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Lenten Devotions from Fourth Presbyterian Church

Sunday, January 13, 2019

Today’s Scripture Reading | Luke 3:15–17, 21–22

As the people were filled with expectation, and all were questioning in their hearts concerning John, whether he might be the Messiah, John answered all of them by saying, “I baptize you with water; but one who is more powerful than I is coming; I am not worthy to untie the thong of his sandals. He will baptize you with the Holy Spirit and fire. His winnowing fork is in his hand, to clear his threshing floor and to gather the wheat into his granary; but the chaff he will burn with unquenchable fire.”

Now when all the people were baptized, and when Jesus also had been baptized and was praying, the heaven was opened, and the Holy Spirit descended upon him in bodily form like a dove. And a voice came from heaven, “You are my Son, the Beloved; with you I am well pleased.” (NRSV)

Much as I wanted to focus on the last verse of this passage, I kept getting caught by John’s words about Jesus to the expectant and questioning people. “His winnowing fork is in his hand to clear his threshing floor and to gather wheat into his granary; but the chaff he will burn with unquenchable fire.” Ouch.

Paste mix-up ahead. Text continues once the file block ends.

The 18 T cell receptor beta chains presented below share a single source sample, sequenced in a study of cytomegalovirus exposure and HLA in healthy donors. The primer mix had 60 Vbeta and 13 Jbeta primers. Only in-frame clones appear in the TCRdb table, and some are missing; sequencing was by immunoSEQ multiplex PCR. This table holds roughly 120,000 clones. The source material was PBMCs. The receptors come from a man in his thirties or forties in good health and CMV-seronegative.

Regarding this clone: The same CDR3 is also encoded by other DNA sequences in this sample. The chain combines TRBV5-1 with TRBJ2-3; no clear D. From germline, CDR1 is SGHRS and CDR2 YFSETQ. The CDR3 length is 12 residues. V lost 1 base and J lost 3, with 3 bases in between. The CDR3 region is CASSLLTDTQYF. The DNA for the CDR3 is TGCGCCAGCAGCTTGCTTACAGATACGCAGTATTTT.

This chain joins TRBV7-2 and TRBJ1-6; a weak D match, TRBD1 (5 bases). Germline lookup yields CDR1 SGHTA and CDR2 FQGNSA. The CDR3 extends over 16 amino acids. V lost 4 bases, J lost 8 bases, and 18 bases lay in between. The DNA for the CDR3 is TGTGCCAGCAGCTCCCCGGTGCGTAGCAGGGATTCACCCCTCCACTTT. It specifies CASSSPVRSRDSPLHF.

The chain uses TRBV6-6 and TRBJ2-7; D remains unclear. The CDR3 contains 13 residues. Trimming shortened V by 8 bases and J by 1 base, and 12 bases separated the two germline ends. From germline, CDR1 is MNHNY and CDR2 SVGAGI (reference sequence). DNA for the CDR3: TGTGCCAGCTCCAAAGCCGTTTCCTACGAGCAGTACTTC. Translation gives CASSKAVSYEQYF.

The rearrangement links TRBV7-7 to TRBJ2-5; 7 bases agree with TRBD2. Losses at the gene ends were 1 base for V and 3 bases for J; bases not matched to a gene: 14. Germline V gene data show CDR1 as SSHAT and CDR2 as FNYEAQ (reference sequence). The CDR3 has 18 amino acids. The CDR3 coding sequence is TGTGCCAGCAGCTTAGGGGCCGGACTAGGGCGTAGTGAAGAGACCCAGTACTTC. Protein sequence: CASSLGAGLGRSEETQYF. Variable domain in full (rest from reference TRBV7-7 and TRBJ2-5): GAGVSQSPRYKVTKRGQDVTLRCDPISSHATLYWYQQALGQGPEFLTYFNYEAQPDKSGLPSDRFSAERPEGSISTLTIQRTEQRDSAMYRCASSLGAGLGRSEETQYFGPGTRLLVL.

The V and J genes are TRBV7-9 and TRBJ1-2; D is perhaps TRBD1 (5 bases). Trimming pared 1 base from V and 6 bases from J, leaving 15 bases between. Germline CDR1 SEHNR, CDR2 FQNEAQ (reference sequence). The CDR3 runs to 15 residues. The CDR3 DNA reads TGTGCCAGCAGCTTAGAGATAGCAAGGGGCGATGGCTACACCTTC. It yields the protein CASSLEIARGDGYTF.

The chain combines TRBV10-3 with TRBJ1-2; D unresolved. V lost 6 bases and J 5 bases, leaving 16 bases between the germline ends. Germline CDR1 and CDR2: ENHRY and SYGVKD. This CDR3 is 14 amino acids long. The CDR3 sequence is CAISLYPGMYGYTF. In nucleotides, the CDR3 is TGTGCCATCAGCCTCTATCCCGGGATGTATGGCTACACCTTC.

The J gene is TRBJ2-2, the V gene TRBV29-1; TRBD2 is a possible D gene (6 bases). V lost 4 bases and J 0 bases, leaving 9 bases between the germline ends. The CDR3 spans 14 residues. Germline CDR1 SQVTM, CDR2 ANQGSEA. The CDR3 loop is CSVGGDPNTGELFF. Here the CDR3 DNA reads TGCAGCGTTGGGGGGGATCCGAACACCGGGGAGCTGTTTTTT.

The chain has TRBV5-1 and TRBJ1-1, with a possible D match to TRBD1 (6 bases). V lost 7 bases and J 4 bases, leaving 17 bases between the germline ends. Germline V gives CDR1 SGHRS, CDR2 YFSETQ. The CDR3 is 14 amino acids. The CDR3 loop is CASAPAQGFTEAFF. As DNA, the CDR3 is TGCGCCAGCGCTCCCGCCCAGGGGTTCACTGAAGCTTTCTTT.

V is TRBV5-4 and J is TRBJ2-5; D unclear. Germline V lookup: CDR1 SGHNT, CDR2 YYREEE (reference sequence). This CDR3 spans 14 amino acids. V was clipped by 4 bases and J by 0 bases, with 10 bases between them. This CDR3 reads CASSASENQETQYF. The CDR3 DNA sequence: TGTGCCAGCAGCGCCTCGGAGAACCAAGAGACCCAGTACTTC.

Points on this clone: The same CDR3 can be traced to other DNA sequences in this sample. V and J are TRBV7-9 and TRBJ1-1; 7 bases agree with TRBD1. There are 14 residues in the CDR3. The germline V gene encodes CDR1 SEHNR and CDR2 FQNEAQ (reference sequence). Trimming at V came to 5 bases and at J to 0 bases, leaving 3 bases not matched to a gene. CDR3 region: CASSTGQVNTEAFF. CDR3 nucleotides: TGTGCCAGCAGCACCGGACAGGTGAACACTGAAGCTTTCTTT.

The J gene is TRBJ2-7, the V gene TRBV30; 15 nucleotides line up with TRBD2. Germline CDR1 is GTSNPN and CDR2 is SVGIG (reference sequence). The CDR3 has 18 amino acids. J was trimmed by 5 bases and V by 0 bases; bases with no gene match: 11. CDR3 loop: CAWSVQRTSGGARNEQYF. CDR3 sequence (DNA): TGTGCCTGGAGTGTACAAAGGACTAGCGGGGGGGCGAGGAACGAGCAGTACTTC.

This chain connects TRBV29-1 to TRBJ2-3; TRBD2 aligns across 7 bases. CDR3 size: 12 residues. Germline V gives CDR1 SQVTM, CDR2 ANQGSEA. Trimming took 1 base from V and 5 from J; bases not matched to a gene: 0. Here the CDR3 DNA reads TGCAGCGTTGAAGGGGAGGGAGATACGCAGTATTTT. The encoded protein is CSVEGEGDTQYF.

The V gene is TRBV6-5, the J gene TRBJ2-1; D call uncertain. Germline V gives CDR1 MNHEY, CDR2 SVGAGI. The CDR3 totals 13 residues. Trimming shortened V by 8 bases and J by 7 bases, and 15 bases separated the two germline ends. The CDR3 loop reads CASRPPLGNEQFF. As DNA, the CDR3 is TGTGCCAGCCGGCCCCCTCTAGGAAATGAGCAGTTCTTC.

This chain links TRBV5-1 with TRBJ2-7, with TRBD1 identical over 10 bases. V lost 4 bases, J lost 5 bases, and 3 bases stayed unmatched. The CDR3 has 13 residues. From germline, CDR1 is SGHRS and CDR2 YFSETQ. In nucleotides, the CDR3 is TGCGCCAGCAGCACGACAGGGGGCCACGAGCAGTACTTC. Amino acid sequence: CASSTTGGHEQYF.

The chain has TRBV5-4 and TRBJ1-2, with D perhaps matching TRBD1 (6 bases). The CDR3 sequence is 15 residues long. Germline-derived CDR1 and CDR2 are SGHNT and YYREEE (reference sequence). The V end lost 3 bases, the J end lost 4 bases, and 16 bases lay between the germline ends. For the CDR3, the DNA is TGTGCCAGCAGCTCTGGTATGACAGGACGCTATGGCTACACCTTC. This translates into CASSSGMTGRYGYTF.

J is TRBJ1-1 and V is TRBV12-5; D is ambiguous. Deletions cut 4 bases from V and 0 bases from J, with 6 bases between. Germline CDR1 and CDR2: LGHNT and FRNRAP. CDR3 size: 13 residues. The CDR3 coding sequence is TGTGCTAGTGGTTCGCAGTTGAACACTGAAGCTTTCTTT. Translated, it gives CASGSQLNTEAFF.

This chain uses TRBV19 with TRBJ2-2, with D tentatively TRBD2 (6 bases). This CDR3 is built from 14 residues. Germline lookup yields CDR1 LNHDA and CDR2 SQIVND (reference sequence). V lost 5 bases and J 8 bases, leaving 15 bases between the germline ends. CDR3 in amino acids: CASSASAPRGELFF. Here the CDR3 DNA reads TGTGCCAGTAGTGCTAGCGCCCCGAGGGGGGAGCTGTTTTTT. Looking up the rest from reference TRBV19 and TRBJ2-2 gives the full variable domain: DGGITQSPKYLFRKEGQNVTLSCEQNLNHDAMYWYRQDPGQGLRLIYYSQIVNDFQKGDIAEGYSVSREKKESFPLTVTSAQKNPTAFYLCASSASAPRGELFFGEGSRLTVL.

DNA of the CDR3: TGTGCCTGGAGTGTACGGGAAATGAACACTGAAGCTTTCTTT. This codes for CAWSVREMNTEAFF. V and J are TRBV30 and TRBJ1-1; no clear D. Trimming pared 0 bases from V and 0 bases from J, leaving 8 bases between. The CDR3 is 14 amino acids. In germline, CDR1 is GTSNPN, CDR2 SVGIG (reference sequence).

In an effort to understand this better (and probably distract myself from “unquenchable fire”), I read a little about winnowing and threshing. To review: winnowing is the process of separating the seed of a grain from its chaff, or husk. Threshing comes before, when one is loosening the bran from the husk. Obviously the seed is the valuable part, what the farmer wants. In this process the weight of the seed makes it fall to the ground (or threshing floor) while the light seed covering gets blown away (or, apparently, burned up) because it is worthless.

And what does this agricultural digression have to do with baptism? I’m not sure. But I’m starting to think that Jesus’ winnowing fork has something to do with helping me let go of my “chaff.” What might that be? The outer covering I put on to keep my true self hidden. The lightweight (and worthless) personas I wear because I think they’re what other people want to see. The trite and annoying (think popcorn husks between teeth) tricks I’ve developed to avoid acknowledging who I am really am and what I really do. Letting go of these could be almost as scary as unquenchable fire.

When God said, “You are my Beloved, with you I am well pleased” to Jesus, God was naming and claiming what was most essential about Jesus, the truest seed of his soul. Throughout his ministry, Jesus must have been sustained by the memory of this moment. Surely it must have helped him sort out what was hefty enough to hang on to and what could be winnowed away.

Maybe the memory of my baptism can do the same for me this year.

Jesus, you who became human like me, thank you for separating my wheat from my chaff. On this feast of your baptism, help me to live up to, and into, my own. Amen.

Written by Susan Quaintance, Director, Center for Life and Learning

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